‘Before I tell you about my obsession with seaweed, I will admit that six months ago I did not care for the stuff and I was blissfully ignorant that this slimy sea plant had the power to reverse our climate crisis.
I will also admit that at times I have found it frustratingly complex to really understand the climate crisis in detail because of so much conflicting commentary, and how we go about fixing it. So, over the past year, and in an effort to address this, I was introduced to Tim Flannery, a scientist at the University of Melbourne, who is a master of simplifying these complicated issues and presenting solutions.
Tim explains that there are two elements to fighting the climate crisis: reducing carbon emissions and achieving carbon drawdown. We hear a lot about the former, but in the years to come, we will also hear more about the latter, and the reason for that is very simple – offsetting our carbon emissions simply does not go far enough to undo the damage we have already caused. Planting a tree or two does not achieve either a reduction in carbon emissions, nor does it contribute to the short term drawdown of existing carbon in the atmosphere. This is the inherent issue with many carbon offsetting schemes – travellers pay a nominal fee to unregulated companies to ‘offset’ their carbon, perhaps without realising that sadly, the only thing they’re really completing is a tick-box exercise to feel they are being ‘sustainable’.
I strongly believe that it is up to those of us in the travel industry to lead from the front, and help navigate our clients through their planning, so they are confident they are making a tangible, positive impact. Many of the partners we work with are doing a great job to operate sustainably – African camps for instance are the pioneers of ‘leave no trace’ safari – but more can, and must, be done, especially when it comes to larger city hotels.
True Travel has always wanted to find a solution not just to help our clients offset their carbon footprint from their travels, but to go further and ensure they can have a carbon negative and climate positive impact. We started by looking at trees. Trees are, of course, a wonderful carbon capture asset. However, it is 25 years before they reach their full carbon capture potential. And the reality is that we simply do not have the time or space on Earth for the vast reforestation process that would be required to draw down gigatons of CO2 each year. We wanted to back something which made a big impact in a short space of time. And then we came across the magic of seaweed.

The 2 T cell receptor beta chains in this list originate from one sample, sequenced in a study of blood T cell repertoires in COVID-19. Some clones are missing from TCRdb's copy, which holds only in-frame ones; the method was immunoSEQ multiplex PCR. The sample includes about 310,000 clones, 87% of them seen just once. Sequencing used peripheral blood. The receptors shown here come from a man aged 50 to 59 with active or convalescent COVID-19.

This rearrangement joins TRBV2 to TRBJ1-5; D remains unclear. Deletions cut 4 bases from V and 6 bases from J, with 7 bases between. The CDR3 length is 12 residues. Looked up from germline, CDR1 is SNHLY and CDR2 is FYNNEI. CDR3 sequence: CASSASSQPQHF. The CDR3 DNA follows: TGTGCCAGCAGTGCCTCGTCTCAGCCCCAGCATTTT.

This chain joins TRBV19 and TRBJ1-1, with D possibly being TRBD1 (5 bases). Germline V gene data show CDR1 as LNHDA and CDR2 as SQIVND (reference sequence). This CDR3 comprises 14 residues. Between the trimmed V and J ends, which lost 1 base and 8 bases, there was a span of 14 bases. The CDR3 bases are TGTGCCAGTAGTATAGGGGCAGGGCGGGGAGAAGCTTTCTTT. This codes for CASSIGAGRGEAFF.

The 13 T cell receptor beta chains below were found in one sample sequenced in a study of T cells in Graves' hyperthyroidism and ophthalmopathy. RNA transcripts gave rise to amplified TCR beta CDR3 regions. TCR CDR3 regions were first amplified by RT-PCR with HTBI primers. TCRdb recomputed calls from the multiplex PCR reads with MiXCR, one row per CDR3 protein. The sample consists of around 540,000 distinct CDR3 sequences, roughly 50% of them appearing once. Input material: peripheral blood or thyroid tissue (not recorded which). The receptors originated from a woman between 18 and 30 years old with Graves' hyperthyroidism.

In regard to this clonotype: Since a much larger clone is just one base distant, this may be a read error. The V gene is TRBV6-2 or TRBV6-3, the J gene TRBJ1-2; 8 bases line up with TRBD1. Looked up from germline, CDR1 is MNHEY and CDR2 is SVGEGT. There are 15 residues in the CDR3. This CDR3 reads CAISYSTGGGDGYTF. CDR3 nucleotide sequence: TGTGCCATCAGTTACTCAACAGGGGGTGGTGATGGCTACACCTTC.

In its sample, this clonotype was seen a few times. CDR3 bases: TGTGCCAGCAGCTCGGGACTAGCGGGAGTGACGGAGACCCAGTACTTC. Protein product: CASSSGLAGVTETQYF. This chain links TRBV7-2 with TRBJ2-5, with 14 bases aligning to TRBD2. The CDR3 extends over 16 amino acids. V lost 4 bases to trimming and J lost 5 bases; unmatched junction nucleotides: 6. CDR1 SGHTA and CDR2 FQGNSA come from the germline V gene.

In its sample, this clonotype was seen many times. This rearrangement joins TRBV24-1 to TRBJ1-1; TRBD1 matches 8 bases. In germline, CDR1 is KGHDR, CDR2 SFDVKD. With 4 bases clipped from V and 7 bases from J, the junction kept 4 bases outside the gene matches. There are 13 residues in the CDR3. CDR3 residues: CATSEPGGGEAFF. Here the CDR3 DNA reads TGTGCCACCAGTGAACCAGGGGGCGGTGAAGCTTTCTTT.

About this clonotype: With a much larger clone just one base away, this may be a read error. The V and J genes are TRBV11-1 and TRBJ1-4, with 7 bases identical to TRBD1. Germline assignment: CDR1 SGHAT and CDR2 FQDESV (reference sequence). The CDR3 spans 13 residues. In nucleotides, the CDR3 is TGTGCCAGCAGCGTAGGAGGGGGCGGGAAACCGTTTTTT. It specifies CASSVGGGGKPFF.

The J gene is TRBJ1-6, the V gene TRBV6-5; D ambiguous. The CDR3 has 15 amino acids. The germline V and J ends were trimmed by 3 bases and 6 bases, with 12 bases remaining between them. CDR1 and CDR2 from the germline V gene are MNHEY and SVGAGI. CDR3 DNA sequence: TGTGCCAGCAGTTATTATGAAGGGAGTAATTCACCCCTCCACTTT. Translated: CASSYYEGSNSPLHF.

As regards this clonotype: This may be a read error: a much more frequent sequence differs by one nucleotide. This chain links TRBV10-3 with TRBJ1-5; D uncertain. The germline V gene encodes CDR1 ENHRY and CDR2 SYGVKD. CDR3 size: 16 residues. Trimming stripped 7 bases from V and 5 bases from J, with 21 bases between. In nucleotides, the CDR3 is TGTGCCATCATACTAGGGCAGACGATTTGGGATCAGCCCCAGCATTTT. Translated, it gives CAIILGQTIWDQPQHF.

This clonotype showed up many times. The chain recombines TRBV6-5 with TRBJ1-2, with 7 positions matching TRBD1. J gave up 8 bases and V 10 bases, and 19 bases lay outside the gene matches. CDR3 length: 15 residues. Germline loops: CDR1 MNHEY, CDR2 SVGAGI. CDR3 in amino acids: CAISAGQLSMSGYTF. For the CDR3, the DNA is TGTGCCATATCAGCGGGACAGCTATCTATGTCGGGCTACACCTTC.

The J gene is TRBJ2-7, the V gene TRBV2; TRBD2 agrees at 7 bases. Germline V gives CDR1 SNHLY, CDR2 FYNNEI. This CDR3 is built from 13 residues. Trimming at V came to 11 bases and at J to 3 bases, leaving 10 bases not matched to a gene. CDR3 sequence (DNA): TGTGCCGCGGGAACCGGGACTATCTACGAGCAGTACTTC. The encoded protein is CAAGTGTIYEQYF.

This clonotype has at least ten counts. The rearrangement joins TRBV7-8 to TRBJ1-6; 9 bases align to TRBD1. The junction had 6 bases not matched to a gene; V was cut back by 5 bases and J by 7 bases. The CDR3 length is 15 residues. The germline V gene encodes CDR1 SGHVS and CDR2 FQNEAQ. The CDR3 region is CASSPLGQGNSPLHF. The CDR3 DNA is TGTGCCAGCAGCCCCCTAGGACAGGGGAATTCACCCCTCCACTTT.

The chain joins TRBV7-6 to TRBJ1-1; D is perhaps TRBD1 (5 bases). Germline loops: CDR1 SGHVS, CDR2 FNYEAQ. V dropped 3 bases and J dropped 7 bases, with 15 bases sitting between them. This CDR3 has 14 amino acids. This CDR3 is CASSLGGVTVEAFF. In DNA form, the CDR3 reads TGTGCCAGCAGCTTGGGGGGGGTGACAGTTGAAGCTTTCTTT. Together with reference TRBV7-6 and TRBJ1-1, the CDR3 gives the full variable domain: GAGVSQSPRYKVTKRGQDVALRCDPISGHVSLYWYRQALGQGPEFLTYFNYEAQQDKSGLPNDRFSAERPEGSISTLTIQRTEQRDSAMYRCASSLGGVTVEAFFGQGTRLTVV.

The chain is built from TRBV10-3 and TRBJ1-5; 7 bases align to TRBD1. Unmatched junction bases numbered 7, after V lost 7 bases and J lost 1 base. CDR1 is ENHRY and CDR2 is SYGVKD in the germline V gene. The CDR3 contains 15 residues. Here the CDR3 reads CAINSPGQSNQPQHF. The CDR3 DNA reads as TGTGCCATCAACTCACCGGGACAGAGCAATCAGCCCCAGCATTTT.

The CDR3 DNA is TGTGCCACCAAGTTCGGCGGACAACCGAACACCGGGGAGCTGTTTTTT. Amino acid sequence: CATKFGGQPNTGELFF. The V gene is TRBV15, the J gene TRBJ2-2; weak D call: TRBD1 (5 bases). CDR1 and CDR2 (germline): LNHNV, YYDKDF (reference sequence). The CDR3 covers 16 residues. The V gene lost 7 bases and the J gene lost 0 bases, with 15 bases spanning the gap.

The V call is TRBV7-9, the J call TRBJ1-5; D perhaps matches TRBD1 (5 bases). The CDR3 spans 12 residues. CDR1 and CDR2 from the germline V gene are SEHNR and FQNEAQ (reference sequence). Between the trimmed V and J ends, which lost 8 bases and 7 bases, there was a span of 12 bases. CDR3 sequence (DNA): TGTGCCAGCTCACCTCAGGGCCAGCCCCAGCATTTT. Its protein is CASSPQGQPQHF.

A seaweed frond (leaf) will begin absorbing carbon as soon as it starts to grow. It grows up to one metre per day and is usually fully grown within 12 months, living for 5 to 8 years. Every inch of the plant is photosynthetic, so it is constantly absorbing carbon. Wild seaweed production is free – it simply requires sunlight and the sea. It needs no fresh water, no weeding, no soil, no fertilizer and no land space to grow. In addition, seaweed produces the perfect environment to grow marine protein (such as fish and shellfish), as by absorbing nutrients it deacidifies the water, and creates its own ecosystem or reef for all ocean species to thrive on.
The numbers are astonishing: oceans cover 70% of the planet, and if we covered just 1% of the world’s oceans in seaweed forests, it would draw down 5.5 gigatons of CO2 per year, nearly double what is required by scientific forecasts to start the climate reversal.
How exactly does it work? When the seaweed absorbs carbon from the ocean, it stores it in its fronds. To remove the carbon from the cycle altogether, you can cut the seaweed and allow it to float into the deep ocean or you allow it to lead a natural life cycle. We can also harvest the seaweed, but in order to ensure the carbon is not being reintroduced back into the cycle, it’s usage must be chosen wisely. Bioplastics and biofuels are good examples of carbon positive harvesting.
For me, seaweed is a tangible way forward and I am thrilled to announce that True Travel is creating our own Seaweed Forest. This will be established in UK waters where seaweed stocks have been damaged by adverse fishing practices such as scallop dredging. Our clients and community are able to donate towards this cause and we will be pledging a percentage of our profits each year to its growth. Our aim is simple. To raise as much as we can, so we can continually expand the Forest.
At time of writing, we are in the midst of licensing our first hectare site. It will be positioned at around 10m in depth, using carbon neutral weights and infrastructure. The seaweed spores will be sown into biodegradable ropes or mats, depending on our specific license. As we raise more funds, we will install more lines until the hectare is filled to its maximum potential. At which point, the Forest will be left to live its natural life. After 12 months the fronds will be fully grown, and after 18, each plant will begin to reproduce. Conservatively we can estimate that this one hectare forest will naturally seed ten hectares. Within 18 months, those ten hectares will seed a further 100 hectares.
Funds raised will not just offset the carbon our clients’ holidays produce, but by allowing our seaweed forests to multiply, our aim is to make True Travel a carbon negative and climate positive business.’